From sewage sludge to raw materials


Process technology students learn about circularity first hand

On Friday April 5th the ISPT Process Technology Talent Program (PTTP) students visited the ‘Energie en Grondstoffenfabriek’ in Amersfoort. One of the first of its kind this wastewater treatment plant has been transformed into a raw-materials factory where phosphates are recovered, resulting in an estimated 130 tonnes of high-grade fertilizer every year, with an expected growth to 500 tonnes in the near future.

The plant also generates energy from wastewater and sewage sludge. This generates so much energy that besides powering the plant, it also provides electricity for about 600 households in Amersfoort. The students learned about circularity, resource recovering technologies and they also played the ZERO BRINE serious game’s first pilot.

Our future circularity, ambitions and policy

As a society we produce massive amounts of waste that, to become a circular economy, we will need to reduce, re-use and recycle according to Romeo Neuteboom Spijker, innovation coordinator at the Waterschap Vallei en Veluwe. He spoke about the circular economy and our ambitions and policies to make this a reality in especially water treatment. He showed what challenges the Dutch Water Authorities face and how they plan to meet them head on in the coming years. The future for a circular economy in water management and treatment looks bright. The urgency is clear and policy makers seem to be largely on board, but we still have a long way to go. Some technologies and solutions are still hindered by insufficient legal possibilities and unnecessary complications within existing laws.

A new direction for sewage treatment plants

If we want to completely close our material loops we especially need to look at the amount of waste water produced by our factories and also our households. Water is the central element for all life, for our agriculture and many if not all of our large industrial processes. We use a lot of water and we therefore produce a lot of waste water. Waste water that, as Frank van de Grootevheen, process technologist at the Waterschap Vallei en Veluwe, explains still contains many valuable resources and has many potential uses. At the Amersfoort ‘Grondstoffenfabriek’ several new technologies have been installed to become an integrated part of the sewage water treatment facility. Frank takes the students by installations like the PEARL® unit, where our sewage waste is converted into an artificial fertilizer that can be used in both agriculture and horticulture. During the guided tour over the facility’s site the students can make their acquaintance with many of these technologies and see them in operation.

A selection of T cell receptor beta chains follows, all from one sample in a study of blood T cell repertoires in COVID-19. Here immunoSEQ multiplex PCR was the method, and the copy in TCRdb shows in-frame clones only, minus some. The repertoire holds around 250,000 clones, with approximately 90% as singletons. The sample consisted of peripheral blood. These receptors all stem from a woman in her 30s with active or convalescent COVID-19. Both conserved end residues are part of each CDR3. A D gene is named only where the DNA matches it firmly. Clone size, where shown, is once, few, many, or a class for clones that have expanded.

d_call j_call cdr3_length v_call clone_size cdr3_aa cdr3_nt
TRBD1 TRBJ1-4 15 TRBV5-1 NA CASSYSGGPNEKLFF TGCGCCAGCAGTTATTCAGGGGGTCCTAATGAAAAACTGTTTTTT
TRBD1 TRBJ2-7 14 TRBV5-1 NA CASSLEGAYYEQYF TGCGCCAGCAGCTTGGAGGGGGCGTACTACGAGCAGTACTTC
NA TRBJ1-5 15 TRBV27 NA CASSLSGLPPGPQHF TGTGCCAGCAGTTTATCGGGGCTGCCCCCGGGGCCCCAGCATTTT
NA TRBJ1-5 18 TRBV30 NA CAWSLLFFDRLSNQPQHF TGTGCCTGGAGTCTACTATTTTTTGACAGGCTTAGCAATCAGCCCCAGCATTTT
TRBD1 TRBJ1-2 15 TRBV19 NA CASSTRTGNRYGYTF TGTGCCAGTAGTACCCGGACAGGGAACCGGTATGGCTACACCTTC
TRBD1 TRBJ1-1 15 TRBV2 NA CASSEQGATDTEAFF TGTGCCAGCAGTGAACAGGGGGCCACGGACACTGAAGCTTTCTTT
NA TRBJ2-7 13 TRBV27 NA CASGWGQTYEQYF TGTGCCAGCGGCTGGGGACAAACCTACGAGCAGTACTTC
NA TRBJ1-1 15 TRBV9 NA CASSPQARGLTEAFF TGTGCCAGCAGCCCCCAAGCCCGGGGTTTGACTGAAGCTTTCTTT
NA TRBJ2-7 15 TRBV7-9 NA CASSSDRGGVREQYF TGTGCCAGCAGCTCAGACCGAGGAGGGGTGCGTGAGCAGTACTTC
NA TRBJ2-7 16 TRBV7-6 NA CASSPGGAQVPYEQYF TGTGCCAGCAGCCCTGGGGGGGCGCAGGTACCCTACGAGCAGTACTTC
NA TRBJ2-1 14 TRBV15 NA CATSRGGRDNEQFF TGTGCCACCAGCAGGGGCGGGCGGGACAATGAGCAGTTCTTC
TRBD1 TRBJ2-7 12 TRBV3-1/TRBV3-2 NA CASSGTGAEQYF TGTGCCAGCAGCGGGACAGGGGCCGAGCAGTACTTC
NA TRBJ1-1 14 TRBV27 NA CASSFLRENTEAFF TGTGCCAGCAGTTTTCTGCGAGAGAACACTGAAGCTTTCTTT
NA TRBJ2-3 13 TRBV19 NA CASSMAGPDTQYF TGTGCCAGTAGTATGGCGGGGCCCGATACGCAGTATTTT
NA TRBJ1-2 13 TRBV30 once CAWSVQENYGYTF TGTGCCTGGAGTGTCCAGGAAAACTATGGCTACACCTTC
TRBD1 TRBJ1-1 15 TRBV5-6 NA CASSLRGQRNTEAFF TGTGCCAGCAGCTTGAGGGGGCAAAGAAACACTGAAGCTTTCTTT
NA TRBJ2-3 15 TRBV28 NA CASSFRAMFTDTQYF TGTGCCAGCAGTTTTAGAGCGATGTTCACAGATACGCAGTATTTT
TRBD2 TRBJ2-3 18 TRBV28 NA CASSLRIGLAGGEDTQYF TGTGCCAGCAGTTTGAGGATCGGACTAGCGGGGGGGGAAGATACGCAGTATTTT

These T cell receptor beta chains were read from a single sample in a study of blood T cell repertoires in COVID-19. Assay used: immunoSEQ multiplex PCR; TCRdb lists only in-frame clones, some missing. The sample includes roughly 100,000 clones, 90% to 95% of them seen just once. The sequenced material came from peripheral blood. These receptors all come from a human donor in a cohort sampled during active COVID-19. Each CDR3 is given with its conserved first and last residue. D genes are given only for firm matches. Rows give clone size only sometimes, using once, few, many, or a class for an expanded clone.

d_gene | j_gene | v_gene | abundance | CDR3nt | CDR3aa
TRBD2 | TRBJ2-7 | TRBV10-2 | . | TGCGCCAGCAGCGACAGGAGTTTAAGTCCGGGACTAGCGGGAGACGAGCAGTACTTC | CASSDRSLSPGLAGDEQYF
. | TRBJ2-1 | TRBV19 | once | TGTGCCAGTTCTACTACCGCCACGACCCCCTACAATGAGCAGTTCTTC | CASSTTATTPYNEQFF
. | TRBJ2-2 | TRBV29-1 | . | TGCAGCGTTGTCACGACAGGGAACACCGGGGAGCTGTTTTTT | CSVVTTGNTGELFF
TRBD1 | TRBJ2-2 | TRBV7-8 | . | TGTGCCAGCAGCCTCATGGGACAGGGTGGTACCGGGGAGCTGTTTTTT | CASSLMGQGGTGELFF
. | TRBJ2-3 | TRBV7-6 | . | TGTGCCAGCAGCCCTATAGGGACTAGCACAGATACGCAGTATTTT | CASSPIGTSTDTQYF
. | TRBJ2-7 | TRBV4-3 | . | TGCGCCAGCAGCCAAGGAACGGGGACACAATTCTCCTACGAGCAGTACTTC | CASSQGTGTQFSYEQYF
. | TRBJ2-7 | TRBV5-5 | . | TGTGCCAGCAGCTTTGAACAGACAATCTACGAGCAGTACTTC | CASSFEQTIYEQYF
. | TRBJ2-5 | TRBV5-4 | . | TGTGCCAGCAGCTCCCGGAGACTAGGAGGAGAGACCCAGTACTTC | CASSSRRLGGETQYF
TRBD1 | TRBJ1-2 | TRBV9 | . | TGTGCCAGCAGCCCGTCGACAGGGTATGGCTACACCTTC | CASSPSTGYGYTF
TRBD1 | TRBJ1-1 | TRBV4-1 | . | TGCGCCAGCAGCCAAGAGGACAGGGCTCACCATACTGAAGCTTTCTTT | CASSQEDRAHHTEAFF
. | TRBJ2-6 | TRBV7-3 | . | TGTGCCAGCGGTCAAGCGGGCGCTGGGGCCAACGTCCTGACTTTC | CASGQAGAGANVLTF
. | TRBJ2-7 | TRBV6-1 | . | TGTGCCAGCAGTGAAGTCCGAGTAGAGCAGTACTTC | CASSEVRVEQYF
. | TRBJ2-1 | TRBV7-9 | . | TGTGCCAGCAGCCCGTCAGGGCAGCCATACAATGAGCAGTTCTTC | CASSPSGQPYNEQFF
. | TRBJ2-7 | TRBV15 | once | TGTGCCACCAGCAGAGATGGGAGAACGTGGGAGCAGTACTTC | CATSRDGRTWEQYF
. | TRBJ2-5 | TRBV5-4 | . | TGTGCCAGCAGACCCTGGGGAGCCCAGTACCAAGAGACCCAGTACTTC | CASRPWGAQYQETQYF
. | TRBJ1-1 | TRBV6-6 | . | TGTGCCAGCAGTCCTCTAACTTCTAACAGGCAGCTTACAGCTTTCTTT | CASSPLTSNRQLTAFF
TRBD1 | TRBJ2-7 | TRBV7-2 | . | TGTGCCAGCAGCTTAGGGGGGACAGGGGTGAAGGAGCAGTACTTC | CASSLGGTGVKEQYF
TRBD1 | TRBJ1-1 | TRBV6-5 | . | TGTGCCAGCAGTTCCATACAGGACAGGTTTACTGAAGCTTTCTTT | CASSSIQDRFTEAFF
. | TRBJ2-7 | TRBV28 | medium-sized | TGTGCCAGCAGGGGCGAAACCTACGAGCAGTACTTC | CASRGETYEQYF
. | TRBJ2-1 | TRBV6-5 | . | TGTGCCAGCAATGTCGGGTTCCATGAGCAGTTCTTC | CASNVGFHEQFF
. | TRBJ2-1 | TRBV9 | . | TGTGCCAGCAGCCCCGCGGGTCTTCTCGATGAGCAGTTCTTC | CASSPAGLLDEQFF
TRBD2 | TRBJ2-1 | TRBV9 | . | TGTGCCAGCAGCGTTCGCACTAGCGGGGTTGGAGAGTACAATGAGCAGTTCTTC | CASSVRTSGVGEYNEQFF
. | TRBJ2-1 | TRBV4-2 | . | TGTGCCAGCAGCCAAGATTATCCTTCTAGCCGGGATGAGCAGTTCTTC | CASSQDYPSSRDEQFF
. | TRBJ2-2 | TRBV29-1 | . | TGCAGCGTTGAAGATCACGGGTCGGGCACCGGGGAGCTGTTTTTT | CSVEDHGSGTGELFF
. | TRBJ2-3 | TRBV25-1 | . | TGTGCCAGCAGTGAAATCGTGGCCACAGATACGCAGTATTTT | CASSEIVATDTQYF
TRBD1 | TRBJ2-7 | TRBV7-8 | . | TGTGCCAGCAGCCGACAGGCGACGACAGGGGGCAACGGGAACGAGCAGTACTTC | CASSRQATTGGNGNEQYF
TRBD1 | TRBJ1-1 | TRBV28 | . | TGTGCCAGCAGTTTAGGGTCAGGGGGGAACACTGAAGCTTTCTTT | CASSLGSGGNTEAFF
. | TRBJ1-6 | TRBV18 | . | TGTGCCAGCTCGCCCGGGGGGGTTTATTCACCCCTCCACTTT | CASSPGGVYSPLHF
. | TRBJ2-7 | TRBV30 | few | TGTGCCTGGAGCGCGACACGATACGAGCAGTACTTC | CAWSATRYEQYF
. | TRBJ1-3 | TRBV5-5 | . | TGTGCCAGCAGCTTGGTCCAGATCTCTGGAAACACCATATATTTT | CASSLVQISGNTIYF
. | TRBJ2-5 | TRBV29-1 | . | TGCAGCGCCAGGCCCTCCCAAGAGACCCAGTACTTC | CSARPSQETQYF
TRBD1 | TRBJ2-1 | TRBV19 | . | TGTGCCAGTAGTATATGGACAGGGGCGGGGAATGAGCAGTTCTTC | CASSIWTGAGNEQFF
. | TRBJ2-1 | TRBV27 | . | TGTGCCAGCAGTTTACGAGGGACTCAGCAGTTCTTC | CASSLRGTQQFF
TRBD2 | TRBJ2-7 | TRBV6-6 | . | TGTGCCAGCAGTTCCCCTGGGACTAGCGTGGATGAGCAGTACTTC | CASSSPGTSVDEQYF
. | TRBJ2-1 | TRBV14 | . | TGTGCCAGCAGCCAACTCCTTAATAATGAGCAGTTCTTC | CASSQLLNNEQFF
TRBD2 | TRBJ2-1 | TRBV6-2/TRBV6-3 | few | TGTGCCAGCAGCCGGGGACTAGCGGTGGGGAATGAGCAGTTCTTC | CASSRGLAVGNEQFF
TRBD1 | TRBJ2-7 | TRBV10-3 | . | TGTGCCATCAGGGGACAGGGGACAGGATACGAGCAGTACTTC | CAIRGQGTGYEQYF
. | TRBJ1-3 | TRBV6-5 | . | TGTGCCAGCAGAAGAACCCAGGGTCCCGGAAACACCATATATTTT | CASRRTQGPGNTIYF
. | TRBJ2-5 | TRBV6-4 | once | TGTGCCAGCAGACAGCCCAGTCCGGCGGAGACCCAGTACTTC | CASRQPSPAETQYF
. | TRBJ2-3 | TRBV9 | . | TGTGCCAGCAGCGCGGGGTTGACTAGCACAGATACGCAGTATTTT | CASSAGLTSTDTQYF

PTTP - Students
A group of PTTP students at the ‘PEARL®’ facility

ZERO BRINE, the serious game

Against a backdrop of technologies that recover precious materials from waste water streams, the location couldn’t be more perfect for the first pilot run of the ZERO BRINE serious game. First ISPT program manager water processing John Harinck, introduces the European project that aims to prove that minerals and clean water can be reclaimed from process waste water streams. ZERO BRINE is a 4-year EU funded project that aims to uncover the massive potential that exists for replication and deployment of circular economy solutions in industrial wastewater treatment. The ZERO BRINE game simulates real life situations in which different processes yield different wastewater streams that the players can then clean by matching them up with end-users and treatment facilities.

“I was positively surprised by the feedback that I got from the students and the water authority on the ZERO BRINE serious game. The interactive game seems to have provided them with good insight into the technical, economic and social challenges and considerations” says John Harinck.